“By connecting the core climate science with indicators that are already hard-wired into the financial system, we show that climate risk can be assessed without compromising scientific credibility, economic validity, or decision-readiness,” Dr Agarwala said.

The team, including former S&P chief sovereign ratings officer Dr Moritz Kraemer, found that if nothing is done to curb greenhouse gases then 63 nations could be downgraded by over a notch on average by 2030. Germany, India, Sweden and the Netherlands would all drop three notches, with the US and Canada falling by two and the UK by one. 

By comparison, the economic turmoil caused by the COVID-19 pandemic resulted in 48 sovereigns suffering downgrades by the three major agencies between January 2020 and last month.

“Finance ministers are already panicky due to the fiscal consequences of the pandemic,” said Dr Agarwala. “They should take this opportunity to invest in growth-stimulating decarbonisation and environmental restoration now, to prevent climate change from further tanking the public finances.”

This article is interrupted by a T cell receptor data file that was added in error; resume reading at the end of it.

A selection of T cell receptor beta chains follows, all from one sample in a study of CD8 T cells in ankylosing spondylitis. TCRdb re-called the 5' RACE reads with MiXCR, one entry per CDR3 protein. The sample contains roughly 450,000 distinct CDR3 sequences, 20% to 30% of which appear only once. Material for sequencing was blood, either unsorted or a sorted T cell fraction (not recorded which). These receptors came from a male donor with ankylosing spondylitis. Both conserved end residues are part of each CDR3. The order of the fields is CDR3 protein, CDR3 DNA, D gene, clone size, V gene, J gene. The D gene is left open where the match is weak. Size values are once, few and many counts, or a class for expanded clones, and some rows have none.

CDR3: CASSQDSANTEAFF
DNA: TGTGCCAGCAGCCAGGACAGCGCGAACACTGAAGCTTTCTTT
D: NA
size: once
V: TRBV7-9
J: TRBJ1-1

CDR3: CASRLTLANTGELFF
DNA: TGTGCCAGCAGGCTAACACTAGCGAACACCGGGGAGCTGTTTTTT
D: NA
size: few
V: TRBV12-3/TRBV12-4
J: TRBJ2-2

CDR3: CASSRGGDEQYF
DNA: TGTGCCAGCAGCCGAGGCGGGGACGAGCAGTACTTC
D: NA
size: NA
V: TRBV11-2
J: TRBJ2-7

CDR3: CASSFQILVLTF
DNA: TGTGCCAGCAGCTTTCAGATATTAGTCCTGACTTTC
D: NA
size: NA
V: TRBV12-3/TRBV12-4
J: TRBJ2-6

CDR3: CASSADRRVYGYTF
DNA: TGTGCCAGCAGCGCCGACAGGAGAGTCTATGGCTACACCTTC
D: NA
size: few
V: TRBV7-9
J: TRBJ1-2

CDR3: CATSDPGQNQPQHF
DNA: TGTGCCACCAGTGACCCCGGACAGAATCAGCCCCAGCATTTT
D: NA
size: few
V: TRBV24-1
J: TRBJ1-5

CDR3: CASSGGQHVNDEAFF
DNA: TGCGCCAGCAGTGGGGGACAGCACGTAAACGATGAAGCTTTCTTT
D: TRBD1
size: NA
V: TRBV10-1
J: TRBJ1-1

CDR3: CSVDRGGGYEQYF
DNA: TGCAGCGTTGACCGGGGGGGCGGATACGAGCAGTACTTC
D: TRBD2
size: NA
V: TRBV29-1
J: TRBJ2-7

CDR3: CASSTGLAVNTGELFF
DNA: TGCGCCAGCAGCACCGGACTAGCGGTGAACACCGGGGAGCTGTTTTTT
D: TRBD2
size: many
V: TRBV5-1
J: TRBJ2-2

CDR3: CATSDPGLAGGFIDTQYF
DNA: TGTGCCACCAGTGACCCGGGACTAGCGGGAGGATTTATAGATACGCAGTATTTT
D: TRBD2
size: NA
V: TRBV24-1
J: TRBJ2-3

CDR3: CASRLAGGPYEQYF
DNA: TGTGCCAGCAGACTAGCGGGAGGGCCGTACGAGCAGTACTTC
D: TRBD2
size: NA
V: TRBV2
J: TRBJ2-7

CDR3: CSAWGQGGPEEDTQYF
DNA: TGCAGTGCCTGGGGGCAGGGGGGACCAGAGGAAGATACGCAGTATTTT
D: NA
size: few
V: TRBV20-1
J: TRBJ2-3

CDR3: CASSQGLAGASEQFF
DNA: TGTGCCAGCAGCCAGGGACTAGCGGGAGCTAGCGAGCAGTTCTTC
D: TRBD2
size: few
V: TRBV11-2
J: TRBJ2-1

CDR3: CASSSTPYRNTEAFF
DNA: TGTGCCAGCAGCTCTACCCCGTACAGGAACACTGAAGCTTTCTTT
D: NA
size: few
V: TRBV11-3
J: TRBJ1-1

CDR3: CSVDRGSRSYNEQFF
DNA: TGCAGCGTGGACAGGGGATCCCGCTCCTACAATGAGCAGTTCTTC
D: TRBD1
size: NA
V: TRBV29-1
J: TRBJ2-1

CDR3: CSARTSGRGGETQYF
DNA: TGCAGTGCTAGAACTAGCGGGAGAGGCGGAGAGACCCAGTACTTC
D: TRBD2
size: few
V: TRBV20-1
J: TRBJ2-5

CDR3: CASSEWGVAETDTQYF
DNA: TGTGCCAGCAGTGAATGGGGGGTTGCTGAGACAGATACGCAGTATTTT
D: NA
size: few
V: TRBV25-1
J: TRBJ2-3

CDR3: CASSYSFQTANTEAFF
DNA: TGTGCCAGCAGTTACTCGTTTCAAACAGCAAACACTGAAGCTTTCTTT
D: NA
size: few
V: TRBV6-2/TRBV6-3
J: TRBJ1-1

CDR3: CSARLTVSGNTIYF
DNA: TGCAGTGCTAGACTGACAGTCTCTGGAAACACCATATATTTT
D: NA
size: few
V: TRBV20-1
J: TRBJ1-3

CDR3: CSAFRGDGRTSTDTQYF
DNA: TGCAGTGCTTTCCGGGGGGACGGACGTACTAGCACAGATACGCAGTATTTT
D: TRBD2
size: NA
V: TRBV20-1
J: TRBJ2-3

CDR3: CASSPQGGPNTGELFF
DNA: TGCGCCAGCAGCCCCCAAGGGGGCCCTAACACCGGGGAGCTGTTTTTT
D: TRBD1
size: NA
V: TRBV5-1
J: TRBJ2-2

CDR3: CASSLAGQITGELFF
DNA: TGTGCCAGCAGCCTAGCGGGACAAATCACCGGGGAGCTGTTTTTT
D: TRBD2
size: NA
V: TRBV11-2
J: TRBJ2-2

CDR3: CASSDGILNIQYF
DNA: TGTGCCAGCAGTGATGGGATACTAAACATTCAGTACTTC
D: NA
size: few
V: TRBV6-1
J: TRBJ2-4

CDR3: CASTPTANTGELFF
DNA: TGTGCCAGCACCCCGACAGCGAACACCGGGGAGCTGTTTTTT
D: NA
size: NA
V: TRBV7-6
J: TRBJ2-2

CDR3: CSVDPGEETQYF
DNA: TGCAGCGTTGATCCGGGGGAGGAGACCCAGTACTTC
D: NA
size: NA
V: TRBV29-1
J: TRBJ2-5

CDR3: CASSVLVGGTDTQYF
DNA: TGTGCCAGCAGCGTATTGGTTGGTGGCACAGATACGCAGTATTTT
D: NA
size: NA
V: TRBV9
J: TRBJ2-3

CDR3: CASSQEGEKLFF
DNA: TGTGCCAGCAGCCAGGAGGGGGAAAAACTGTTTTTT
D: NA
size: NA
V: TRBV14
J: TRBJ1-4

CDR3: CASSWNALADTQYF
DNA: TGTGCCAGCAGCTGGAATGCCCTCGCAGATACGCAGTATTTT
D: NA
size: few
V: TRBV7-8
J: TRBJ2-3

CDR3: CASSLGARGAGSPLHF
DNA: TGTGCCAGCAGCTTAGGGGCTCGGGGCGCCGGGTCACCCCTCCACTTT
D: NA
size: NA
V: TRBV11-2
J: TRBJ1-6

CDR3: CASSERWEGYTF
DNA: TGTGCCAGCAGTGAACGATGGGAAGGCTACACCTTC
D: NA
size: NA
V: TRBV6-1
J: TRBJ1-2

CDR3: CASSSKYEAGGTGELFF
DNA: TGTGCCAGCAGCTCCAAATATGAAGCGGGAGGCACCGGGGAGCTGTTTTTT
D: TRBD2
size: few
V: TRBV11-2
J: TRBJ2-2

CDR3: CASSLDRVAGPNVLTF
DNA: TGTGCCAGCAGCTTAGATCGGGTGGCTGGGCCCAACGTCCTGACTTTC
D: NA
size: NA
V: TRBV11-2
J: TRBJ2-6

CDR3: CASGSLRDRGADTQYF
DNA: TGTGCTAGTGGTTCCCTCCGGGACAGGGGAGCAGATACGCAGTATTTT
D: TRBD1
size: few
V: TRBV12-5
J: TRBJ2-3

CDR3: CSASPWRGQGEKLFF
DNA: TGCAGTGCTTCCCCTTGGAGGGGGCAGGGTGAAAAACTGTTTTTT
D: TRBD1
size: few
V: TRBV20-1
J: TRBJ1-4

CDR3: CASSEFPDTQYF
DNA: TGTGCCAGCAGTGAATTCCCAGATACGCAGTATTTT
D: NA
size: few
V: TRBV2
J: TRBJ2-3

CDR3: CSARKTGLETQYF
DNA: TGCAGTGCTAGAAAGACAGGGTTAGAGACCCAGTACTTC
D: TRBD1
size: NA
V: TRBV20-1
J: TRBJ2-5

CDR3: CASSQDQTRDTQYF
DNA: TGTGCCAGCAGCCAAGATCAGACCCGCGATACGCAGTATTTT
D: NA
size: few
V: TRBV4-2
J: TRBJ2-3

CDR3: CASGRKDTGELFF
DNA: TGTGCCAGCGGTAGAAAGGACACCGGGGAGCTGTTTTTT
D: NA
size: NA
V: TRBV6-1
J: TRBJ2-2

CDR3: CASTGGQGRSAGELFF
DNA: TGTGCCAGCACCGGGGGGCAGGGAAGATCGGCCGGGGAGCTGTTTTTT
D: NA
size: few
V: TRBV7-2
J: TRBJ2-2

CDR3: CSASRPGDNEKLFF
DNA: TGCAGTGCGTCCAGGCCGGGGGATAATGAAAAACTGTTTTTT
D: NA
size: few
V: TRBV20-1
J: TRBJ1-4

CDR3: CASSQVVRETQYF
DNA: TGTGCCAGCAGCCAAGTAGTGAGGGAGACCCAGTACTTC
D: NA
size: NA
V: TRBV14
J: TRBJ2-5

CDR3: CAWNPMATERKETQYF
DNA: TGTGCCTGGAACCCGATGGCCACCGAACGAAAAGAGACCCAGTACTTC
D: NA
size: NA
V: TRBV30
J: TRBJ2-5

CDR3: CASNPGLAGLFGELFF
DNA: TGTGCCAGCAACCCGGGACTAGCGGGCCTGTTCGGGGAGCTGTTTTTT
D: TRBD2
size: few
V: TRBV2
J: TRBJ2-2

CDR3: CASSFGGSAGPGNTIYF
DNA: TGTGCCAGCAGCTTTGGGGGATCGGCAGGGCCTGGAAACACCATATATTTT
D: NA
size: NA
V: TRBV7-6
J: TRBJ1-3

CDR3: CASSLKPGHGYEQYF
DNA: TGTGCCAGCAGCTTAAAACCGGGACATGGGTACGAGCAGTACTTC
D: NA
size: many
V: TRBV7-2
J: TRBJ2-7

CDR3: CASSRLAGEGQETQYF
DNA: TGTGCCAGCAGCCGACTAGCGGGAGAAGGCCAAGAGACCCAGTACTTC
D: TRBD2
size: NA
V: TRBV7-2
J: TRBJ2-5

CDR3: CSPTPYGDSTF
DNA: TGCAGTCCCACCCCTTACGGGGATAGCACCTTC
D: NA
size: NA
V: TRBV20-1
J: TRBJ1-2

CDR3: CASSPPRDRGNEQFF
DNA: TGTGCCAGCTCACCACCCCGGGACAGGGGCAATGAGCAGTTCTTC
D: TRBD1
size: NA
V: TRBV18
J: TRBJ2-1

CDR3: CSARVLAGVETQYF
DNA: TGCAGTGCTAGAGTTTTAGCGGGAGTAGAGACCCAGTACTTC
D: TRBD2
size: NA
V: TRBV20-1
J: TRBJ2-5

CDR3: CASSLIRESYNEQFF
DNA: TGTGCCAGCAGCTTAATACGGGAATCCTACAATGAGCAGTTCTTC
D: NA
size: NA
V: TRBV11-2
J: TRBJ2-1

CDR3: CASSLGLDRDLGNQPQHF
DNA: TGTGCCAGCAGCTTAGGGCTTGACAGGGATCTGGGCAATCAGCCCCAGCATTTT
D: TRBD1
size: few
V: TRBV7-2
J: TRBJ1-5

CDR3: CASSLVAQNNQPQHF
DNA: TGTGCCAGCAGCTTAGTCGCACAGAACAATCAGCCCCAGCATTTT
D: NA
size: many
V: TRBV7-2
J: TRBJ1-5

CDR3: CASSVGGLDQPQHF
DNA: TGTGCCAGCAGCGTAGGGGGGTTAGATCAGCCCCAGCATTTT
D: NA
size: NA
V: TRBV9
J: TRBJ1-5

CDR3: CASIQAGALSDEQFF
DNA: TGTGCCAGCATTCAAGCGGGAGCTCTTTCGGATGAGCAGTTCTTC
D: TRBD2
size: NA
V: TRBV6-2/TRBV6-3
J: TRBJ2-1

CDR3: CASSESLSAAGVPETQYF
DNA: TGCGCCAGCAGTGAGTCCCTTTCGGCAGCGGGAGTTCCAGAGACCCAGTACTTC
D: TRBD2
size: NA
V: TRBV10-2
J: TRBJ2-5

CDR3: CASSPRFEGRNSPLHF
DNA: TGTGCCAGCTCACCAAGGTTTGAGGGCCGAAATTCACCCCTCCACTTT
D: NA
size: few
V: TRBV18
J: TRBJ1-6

The study suggests that adherence to the Paris Climate Agreement, with temperatures held under a two-degree rise, would have no short-term impact on sovereign credit ratings and keep the long-term effects to a minimum.

Without serious emissions reduction, however, 80 sovereign nations would face an average downgrade of 2.48 notches by century’s end, with India and Canada among others falling over five notches, and China dropping by eight.

Just additional interest payments on sovereign debt caused by the climate-induced downgrades alone – a mere sliver of the economic consequences of untrammeled emissions over the next eight decades – could cost Treasuries between US$137 and 205 billion.

Researchers call their projections “extremely conservative”, as the figures only track a straight temperature rise. When their models incorporate climate volatility over time – extreme weather events of the kind we are starting to witness – the downgrades and related costs increase substantially.